Materials scientists combine supercomputers, 3-D printers to create strong metallic alloys

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Last updated on 02 Dec, 2018

Tiny dots of individual candidate alloys

Tiny dots of individual candidate alloys

Research using quantum-mechanical computation will be used to identify combinations of elements that have the most promise for load-bearing applications

Engineers looking to create high-performance metallic alloys that are resistant to corrosion, fatigue and wear while remaining strong often use a trial-and-error method to find the right combination of elements. Now, engineers at Washington University in St. Louis plan to use computational methods and additive manufacturing to find the best combinations, saving significant time and money.

Katharine Flores, professor of mechanical engineering & materials science in the School of Engineering & Applied Science, will build on some foundational work in high-entropy alloys — single-phase substances of five or more metallic elements in relatively equal parts — to find new alloys for structural, load-bearing applications, such as in aircraft, power generators and energy storage devices. Instead of the time-consuming trial-and-error method, Flores will work with Rohan Mishra, assistant professor of mechanical engineering & materials science, who will use quantum-mechanical computation to identify combinations of elements that have the most promise. Once identified, Flores will synthesize the alloys using a laser-aided metal-on-metal deposition technique to create a library of potential alloys for further testing.

With a three-year, $496,077 grant from the National Science Foundation, Flores and Mishra will use these methods to look for high-entropy alloys that can withstand high temperatures. Mishra will perform the computational calculations on some of the most powerful supercomputers to identify promising candidates from a large composition space. Then Flores will use her lab's technique to create a 2-D library, a one-inch square piece of metal on which about 100 tiny dots of individual candidate alloys can be fabricated. Flores' laser-deposition technique creates the library in about 30 minutes with just a few grams of material.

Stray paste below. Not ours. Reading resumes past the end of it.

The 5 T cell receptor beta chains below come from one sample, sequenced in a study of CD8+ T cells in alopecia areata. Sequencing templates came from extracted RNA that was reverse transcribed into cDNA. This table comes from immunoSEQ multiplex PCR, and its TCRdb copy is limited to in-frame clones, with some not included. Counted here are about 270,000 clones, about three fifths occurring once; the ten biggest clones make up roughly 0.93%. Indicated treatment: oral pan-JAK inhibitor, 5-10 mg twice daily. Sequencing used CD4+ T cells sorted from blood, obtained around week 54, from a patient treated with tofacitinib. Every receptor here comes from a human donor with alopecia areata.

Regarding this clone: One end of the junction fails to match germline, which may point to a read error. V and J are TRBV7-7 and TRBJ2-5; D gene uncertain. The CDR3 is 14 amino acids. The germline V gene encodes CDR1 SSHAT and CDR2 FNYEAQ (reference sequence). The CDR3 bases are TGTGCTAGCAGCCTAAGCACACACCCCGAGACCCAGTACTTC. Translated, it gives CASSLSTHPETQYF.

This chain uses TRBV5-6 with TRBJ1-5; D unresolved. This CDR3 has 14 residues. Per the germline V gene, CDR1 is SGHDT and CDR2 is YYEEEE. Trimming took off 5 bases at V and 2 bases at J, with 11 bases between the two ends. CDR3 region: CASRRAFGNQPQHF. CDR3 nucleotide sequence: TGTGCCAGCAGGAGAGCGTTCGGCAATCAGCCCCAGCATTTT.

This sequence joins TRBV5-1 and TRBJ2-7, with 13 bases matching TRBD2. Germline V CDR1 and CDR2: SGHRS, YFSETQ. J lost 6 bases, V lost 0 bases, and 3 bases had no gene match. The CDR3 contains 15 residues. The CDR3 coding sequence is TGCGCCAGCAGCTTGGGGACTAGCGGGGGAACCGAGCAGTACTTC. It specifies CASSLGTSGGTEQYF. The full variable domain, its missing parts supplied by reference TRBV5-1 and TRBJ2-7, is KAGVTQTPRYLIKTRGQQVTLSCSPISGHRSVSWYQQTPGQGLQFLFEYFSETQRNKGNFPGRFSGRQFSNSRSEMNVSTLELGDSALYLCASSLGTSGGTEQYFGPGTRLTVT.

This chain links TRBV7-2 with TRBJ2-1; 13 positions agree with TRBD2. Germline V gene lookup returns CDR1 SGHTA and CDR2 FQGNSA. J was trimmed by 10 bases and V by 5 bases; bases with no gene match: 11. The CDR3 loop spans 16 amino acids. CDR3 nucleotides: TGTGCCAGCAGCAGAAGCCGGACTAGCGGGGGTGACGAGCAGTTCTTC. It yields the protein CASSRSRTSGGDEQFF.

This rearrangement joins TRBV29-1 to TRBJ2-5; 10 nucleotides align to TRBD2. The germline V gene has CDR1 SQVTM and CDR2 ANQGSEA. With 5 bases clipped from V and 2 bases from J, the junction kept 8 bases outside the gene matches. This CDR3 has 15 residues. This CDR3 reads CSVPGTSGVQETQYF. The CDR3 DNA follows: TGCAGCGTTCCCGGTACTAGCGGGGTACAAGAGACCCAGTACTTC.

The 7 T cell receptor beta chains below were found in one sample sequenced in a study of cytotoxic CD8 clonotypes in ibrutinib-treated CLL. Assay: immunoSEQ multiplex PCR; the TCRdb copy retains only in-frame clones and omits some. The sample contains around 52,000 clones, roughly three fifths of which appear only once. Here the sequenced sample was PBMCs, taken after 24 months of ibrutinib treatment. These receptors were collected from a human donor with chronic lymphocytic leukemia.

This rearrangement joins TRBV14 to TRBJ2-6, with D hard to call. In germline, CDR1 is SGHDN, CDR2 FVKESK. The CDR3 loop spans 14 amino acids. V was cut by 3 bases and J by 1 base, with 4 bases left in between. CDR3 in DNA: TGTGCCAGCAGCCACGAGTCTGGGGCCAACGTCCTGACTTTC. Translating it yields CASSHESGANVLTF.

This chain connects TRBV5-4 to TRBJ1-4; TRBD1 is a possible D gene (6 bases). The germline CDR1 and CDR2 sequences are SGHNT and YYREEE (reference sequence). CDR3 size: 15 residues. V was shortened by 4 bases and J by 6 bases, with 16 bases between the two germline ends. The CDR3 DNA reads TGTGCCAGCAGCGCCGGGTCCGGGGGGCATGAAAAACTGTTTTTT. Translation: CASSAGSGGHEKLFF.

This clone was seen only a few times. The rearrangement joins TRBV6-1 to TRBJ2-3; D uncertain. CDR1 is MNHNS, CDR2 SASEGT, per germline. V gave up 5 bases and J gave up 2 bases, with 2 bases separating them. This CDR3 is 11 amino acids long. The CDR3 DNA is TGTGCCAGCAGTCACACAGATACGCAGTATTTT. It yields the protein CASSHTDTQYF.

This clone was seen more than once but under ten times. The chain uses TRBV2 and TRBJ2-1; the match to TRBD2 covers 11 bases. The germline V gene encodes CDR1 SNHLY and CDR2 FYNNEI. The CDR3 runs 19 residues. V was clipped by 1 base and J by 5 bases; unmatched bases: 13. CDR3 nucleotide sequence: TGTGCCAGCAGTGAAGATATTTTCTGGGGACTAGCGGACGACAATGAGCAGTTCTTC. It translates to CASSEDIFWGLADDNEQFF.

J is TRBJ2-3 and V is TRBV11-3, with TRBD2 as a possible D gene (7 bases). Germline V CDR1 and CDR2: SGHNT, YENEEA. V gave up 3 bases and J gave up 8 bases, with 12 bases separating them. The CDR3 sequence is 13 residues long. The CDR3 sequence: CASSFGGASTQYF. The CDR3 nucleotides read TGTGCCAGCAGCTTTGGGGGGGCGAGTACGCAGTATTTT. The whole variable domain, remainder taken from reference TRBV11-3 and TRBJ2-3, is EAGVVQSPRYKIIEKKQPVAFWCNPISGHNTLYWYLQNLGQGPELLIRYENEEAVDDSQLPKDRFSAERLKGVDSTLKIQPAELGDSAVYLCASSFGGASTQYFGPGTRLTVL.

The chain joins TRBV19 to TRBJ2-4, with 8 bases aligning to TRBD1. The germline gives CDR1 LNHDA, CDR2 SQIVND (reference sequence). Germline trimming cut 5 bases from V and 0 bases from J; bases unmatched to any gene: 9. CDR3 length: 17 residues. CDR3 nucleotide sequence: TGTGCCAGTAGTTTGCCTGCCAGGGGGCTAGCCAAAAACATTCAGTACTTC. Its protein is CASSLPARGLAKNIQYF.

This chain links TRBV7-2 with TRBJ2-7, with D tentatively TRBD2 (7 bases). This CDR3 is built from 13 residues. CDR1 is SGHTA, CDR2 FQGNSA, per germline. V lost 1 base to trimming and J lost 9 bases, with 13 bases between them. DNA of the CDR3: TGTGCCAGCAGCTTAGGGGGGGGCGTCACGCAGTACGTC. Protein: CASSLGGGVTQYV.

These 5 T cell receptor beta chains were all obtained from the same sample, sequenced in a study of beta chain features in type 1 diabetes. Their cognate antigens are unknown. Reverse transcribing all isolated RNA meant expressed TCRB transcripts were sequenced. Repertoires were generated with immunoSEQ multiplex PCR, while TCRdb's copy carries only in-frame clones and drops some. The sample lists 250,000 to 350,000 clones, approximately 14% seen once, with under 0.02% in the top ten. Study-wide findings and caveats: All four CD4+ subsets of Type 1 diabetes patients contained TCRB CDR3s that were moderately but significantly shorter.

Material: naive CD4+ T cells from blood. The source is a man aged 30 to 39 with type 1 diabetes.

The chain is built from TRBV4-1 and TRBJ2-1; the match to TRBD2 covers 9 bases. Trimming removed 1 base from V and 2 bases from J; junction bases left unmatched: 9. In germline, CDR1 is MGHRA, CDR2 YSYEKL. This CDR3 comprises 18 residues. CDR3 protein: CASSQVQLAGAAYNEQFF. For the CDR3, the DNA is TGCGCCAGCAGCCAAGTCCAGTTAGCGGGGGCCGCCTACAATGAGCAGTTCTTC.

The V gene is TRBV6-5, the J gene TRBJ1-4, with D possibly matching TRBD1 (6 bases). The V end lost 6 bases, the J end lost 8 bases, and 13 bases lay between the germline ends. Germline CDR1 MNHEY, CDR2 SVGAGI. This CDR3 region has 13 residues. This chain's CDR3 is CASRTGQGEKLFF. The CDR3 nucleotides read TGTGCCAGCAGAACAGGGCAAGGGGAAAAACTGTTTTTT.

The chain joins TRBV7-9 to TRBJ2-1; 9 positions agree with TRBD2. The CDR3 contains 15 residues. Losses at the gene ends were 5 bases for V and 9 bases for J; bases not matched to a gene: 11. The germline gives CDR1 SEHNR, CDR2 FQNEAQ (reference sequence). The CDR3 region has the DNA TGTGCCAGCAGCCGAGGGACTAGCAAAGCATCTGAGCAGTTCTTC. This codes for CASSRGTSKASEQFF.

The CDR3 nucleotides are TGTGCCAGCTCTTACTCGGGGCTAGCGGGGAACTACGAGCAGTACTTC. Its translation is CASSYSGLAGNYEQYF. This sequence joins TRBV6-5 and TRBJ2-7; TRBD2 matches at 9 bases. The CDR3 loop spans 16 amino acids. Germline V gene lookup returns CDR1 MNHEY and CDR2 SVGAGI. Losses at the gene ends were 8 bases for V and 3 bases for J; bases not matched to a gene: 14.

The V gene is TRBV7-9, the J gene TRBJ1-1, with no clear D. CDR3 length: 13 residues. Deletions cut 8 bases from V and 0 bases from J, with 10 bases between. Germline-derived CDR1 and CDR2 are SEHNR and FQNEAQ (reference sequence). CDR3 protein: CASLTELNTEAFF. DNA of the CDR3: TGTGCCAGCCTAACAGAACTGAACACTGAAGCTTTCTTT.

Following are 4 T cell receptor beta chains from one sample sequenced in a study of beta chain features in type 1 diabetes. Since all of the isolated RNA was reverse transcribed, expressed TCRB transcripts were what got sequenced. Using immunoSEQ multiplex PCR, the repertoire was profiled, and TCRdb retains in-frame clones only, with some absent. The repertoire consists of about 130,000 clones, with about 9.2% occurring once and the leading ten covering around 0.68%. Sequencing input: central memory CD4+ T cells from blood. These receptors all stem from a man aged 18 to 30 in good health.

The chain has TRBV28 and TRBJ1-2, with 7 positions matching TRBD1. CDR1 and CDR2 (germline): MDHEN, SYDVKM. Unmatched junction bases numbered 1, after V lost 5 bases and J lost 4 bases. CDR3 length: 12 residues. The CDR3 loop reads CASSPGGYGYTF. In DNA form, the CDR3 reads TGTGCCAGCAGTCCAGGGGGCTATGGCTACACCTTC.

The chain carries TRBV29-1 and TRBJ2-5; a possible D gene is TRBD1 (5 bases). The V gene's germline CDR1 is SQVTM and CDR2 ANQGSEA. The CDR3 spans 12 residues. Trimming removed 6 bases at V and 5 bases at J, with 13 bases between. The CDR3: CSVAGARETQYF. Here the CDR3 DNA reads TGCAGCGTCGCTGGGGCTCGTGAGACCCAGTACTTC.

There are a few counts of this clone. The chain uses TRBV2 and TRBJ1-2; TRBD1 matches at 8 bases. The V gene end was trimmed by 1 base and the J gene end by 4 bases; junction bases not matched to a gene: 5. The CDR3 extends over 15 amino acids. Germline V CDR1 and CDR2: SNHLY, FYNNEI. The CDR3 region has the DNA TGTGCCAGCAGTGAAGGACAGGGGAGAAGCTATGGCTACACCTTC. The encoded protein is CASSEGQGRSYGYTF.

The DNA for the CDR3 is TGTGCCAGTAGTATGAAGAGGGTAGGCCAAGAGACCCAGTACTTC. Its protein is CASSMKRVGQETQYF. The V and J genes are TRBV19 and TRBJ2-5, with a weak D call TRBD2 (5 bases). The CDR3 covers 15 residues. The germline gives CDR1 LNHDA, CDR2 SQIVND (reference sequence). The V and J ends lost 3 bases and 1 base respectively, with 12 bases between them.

The additive manufacturing technique is similar to polymer 3-D printing where the machine draws the material onto a surface layer by layer. However, Flores uses a laser to melt a small region of a base material, then adds up to four different powders to the melt.

"What we're doing with this research is changing the composition of the powders as we raster the laser across the surface, and there are a few ways we can do that," Flores said.

"We can change the composition of the powder continuously to produce a gradient, or we can make individual dots with different compositions."

While Flores has been doing similar work in bulk metallic glasses for several years, the high-entropy alloys are a new class of materials generating significant interest, she said. One particular attribute that is appealing is that the materials don't undergo phase separation, or become less homogenous at different temperatures as other metals do.

"On the calculation side, Rohan is going to identify combinations of elements that produce a single phase or produce an interesting combination of other phases," said Flores, who also is director of the university's Institute of Materials Science & Engineering. "He will tell us what combinations to try, then we will deposit those elements and do the microstructural characterization and mechanical property measurements to test the strength and stiffness and map out those properties."

Once Flores' lab has the measurements, she will provide them to Mishra, who can feed them back into his computational model to improve his predictions. In addition, Mishra's team will use one of the world's most powerful microscopes at Oak Ridge National Laboratory to look at the structure of the materials at the atomic scale.

In addition to accelerating the development of new alloys, the work will contribute to the growing field of additive manufacturing, which could be used to make complicated parts in a single manufacturing process.

"When making a part for an airplane that has 20 different pieces that need to go together, if you can make it in one piece, you eliminate all of the fasteners, which means less weight, improved fuel efficiency and reduced manufacturing and maintenance time," she said.

Previously, Flores' lab created 21 alloys with aluminum, cobalt, chromium, iron and nickel and tested them using X-ray diffraction, microscopy and nanoindentation, a method used to test the hardness and stiffness of materials. In research recently published in Intermetallics, the team found that the laser-deposition technique created alloys consistent with those created with traditional methods, showing that the technique is a highly efficient method that can speed up the process of identifying and refining the most promising compositions prior to creating larger quantities.